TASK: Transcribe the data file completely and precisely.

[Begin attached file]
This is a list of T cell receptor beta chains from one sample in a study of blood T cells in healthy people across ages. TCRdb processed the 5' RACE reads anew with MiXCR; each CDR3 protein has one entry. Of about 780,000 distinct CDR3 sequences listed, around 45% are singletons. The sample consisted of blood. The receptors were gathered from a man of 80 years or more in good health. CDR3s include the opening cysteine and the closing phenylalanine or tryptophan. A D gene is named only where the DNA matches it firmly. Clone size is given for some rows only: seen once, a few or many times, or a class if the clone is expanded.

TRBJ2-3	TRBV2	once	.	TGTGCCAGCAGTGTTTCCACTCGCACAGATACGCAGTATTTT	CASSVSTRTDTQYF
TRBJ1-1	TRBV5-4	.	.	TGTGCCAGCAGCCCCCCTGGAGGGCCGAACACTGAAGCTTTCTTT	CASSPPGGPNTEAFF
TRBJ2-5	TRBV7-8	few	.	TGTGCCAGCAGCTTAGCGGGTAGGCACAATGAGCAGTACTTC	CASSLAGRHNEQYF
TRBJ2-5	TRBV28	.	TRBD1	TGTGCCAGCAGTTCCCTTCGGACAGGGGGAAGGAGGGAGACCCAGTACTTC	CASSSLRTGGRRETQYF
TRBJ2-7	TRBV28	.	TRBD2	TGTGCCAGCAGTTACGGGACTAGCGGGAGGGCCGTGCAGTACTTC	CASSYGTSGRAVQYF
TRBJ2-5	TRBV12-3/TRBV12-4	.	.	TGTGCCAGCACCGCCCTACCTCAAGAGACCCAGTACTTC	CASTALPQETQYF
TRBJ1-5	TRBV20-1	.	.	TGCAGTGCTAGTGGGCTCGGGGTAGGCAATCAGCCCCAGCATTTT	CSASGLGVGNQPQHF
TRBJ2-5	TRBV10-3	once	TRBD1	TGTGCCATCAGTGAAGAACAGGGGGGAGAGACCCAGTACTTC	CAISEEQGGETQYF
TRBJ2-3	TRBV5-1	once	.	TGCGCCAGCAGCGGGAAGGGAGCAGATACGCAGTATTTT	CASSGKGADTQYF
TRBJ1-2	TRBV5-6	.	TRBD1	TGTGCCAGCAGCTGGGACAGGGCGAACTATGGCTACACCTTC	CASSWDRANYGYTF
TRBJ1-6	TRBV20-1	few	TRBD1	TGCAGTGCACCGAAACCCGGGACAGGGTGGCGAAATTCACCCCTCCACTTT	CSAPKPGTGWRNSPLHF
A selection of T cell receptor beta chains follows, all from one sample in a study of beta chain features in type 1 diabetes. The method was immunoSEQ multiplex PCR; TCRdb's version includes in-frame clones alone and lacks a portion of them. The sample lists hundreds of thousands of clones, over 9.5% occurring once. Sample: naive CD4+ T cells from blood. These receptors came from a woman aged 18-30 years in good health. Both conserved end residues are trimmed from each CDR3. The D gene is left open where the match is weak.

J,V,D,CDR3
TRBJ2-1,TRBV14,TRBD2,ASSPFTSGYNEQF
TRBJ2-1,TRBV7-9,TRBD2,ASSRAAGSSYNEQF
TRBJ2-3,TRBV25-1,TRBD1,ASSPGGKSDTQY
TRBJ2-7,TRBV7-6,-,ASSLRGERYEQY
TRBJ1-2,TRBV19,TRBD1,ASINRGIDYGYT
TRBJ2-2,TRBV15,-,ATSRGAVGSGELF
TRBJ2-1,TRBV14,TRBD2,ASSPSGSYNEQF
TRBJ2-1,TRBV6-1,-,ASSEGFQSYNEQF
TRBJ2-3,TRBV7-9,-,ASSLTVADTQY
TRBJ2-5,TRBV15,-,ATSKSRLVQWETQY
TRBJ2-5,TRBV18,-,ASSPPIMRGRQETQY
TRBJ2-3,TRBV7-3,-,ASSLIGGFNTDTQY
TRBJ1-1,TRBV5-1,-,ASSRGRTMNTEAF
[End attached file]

This is a list of T cell receptor beta chains from one sample in a study of blood T cells in healthy people across ages. TCRdb processed the 5' RACE reads anew with MiXCR; each CDR3 protein has one entry. Of about 780,000 distinct CDR3 sequences listed, around 45% are singletons. The sample consisted of blood. The receptors were gathered from a man of 80 years or more in good health. CDR3s include the opening cysteine and the closing phenylalanine or tryptophan. A D gene is named only where the DNA matches it firmly. Clone size is given for some rows only: seen once, a few or many times, or a class if the clone is expanded.

TRBJ2-3	TRBV2	once	.	TGTGCCAGCAGTGTTTCCACTCGCACAGATACGCAGTATTTT	CASSVSTRTDTQYF
TRBJ1-1	TRBV5-4	.	.	TGTGCCAGCAGCCCCCCTGGAGGGCCGAACACTGAAGCTTTCTTT	CASSPPGGPNTEAFF
TRBJ2-5	TRBV7-8	few	.	TGTGCCAGCAGCTTAGCGGGTAGGCACAATGAGCAGTACTTC	CASSLAGRHNEQYF
TRBJ2-5	TRBV28	.	TRBD1	TGTGCCAGCAGTTCCCTTCGGACAGGGGGAAGGAGGGAGACCCAGTACTTC	CASSSLRTGGRRETQYF
TRBJ2-7	TRBV28	.	TRBD2	TGTGCCAGCAGTTACGGGACTAGCGGGAGGGCCGTGCAGTACTTC	CASSYGTSGRAVQYF
TRBJ2-5	TRBV12-3/TRBV12-4	.	.	TGTGCCAGCACCGCCCTACCTCAAGAGACCCAGTACTTC	CASTALPQETQYF
TRBJ1-5	TRBV20-1	.	.	TGCAGTGCTAGTGGGCTCGGGGTAGGCAATCAGCCCCAGCATTTT	CSASGLGVGNQPQHF
TRBJ2-5	TRBV10-3	once	TRBD1	TGTGCCATCAGTGAAGAACAGGGGGGAGAGACCCAGTACTTC	CAISEEQGGETQYF
TRBJ2-3	TRBV5-1	once	.	TGCGCCAGCAGCGGGAAGGGAGCAGATACGCAGTATTTT	CASSGKGADTQYF
TRBJ1-2	TRBV5-6	.	TRBD1	TGTGCCAGCAGCTGGGACAGGGCGAACTATGGCTACACCTTC	CASSWDRANYGYTF
TRBJ1-6	TRBV20-1	few	TRBD1	TGCAGTGCACCGAAACCCGGGACAGGGTGGCGAAATTCACCCCTCCACTTT	CSAPKPGTGWRNSPLHF
A selection of T cell receptor beta chains follows, all from one sample in a study of beta chain features in type 1 diabetes. The method was immunoSEQ multiplex PCR; TCRdb's version includes in-frame clones alone and lacks a portion of them. The sample lists hundreds of thousands of clones, over 9.5% occurring once. Sample: naive CD4+ T cells from blood. These receptors came from a woman aged 18-30 years in good health. Both conserved end residues are trimmed from each CDR3. The D gene is left open where the match is weak.

J,V,D,CDR3
TRBJ2-1,TRBV14,TRBD2,ASSPFTSGYNEQF
TRBJ2-1,TRBV7-9,TRBD2,ASSRAAGSSYNEQF
TRBJ2-3,TRBV25-1,TRBD1,ASSPGGKSDTQY
TRBJ2-7,TRBV7-6,-,ASSLRGERYEQY
TRBJ1-2,TRBV19,TRBD1,ASINRGIDYGYT
TRBJ2-2,TRBV15,-,ATSRGAVGSGELF
TRBJ2-1,TRBV14,TRBD2,ASSPSGSYNEQF
TRBJ2-1,TRBV6-1,-,ASSEGFQSYNEQF
TRBJ2-3,TRBV7-9,-,ASSLTVADTQY
TRBJ2-5,TRBV15,-,ATSKSRLVQWETQY
TRBJ2-5,TRBV18,-,ASSPPIMRGRQETQY
TRBJ2-3,TRBV7-3,-,ASSLIGGFNTDTQY
TRBJ1-1,TRBV5-1,-,ASSRGRTMNTEAF